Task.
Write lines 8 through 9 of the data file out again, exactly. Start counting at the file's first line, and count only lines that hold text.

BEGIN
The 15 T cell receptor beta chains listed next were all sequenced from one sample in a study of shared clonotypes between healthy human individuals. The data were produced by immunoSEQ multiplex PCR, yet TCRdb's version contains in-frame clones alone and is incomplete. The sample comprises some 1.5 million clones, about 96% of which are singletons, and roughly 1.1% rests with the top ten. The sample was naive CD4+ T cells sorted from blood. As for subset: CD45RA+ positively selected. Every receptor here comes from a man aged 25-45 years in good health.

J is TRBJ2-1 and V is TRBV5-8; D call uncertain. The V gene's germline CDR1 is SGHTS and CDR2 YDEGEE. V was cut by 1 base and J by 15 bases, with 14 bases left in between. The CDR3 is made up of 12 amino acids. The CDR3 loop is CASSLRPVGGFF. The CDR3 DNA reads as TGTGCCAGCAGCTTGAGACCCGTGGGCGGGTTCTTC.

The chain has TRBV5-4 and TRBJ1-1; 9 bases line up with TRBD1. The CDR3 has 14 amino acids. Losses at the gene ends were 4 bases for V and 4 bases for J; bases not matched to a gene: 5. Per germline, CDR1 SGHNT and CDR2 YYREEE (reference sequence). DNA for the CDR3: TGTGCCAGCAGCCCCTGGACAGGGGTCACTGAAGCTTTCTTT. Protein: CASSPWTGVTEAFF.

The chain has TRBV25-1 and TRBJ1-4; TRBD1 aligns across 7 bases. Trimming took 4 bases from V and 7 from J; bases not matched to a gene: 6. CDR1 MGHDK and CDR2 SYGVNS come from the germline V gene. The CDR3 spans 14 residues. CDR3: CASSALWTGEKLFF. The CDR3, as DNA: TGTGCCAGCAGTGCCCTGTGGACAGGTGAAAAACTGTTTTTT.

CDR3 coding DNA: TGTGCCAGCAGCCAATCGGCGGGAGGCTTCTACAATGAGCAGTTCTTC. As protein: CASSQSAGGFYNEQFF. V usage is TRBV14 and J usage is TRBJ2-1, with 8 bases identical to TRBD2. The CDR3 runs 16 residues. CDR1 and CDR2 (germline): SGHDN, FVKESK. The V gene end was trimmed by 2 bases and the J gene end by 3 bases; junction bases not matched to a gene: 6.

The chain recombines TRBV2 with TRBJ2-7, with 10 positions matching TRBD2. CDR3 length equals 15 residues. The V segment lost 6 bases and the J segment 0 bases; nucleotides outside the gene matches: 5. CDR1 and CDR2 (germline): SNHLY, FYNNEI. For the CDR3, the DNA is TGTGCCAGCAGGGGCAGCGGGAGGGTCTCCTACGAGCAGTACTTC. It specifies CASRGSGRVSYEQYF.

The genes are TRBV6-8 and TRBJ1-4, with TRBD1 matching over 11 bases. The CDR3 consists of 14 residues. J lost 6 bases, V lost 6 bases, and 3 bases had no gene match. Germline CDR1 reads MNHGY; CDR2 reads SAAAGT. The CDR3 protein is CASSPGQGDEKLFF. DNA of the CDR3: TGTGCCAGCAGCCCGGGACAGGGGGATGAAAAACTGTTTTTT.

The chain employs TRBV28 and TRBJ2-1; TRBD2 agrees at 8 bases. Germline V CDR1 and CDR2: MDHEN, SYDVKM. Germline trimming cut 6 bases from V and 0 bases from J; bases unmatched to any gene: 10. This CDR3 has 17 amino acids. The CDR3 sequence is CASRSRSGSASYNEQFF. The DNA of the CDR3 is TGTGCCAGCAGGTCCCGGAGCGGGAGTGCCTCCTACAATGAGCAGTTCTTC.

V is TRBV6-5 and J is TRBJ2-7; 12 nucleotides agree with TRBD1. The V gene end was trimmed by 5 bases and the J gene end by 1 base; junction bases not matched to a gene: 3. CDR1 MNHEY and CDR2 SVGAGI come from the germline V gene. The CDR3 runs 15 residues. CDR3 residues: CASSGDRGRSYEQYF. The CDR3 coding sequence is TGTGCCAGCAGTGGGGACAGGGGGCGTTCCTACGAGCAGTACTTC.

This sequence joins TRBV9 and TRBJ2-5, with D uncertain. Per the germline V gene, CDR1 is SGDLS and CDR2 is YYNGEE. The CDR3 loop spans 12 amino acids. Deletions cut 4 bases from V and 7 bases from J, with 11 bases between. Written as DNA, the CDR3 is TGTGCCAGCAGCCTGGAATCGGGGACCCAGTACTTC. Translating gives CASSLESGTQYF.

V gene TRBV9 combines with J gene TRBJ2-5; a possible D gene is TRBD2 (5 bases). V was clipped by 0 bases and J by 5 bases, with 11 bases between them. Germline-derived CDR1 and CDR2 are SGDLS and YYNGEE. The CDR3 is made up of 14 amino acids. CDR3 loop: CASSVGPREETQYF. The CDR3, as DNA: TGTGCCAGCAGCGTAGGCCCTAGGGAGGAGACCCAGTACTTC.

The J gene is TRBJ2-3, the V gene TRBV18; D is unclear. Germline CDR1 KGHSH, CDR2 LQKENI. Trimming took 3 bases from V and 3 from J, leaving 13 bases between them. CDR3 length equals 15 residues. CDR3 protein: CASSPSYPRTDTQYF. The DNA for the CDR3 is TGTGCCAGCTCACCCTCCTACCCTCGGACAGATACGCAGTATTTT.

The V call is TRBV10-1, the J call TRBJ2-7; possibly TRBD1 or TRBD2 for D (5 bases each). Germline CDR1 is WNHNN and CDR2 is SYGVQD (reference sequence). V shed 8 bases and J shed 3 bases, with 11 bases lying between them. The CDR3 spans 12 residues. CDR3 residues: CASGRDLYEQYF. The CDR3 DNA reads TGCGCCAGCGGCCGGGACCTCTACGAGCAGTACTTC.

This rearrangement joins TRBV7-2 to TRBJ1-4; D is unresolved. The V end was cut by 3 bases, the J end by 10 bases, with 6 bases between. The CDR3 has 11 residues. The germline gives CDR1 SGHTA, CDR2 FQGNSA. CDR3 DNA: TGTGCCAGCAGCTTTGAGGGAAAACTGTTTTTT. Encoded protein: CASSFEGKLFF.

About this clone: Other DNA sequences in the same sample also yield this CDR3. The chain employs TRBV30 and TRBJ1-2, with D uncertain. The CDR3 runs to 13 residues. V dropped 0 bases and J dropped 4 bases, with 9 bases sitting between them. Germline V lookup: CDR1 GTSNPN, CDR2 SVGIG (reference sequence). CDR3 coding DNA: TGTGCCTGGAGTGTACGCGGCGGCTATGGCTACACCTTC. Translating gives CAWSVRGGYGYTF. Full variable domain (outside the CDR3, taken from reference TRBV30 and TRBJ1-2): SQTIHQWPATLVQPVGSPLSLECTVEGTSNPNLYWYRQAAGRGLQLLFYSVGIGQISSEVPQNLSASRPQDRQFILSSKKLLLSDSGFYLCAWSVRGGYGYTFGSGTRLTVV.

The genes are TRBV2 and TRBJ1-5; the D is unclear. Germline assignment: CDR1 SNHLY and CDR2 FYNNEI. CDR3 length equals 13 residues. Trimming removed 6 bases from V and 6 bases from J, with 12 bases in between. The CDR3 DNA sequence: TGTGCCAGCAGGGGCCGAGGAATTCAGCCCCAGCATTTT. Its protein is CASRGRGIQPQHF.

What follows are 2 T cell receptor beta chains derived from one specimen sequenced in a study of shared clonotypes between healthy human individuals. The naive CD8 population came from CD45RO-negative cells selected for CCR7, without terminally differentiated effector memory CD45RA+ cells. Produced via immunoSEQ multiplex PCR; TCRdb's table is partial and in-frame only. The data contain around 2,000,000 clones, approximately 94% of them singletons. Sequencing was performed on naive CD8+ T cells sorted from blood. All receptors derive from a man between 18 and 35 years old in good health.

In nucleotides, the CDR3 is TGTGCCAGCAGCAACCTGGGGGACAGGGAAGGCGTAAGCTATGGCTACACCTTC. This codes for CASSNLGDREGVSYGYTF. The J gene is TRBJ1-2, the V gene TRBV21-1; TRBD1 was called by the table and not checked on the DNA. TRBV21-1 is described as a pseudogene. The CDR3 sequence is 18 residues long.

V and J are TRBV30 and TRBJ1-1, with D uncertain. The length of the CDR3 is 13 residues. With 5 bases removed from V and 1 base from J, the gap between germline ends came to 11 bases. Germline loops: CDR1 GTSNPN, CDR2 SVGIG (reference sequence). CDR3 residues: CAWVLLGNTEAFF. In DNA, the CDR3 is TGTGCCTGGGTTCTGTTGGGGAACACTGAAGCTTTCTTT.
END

The chain employs TRBV28 and TRBJ2-1; TRBD2 agrees at 8 bases. Germline V CDR1 and CDR2: MDHEN, SYDVKM. Germline trimming cut 6 bases from V and 0 bases from J; bases unmatched to any gene: 10. This CDR3 has 17 amino acids. The CDR3 sequence is CASRSRSGSASYNEQFF. The DNA of the CDR3 is TGTGCCAGCAGGTCCCGGAGCGGGAGTGCCTCCTACAATGAGCAGTTCTTC.

V is TRBV6-5 and J is TRBJ2-7; 12 nucleotides agree with TRBD1. The V gene end was trimmed by 5 bases and the J gene end by 1 base; junction bases not matched to a gene: 3. CDR1 MNHEY and CDR2 SVGAGI come from the germline V gene. The CDR3 runs 15 residues. CDR3 residues: CASSGDRGRSYEQYF. The CDR3 coding sequence is TGTGCCAGCAGTGGGGACAGGGGGCGTTCCTACGAGCAGTACTTC.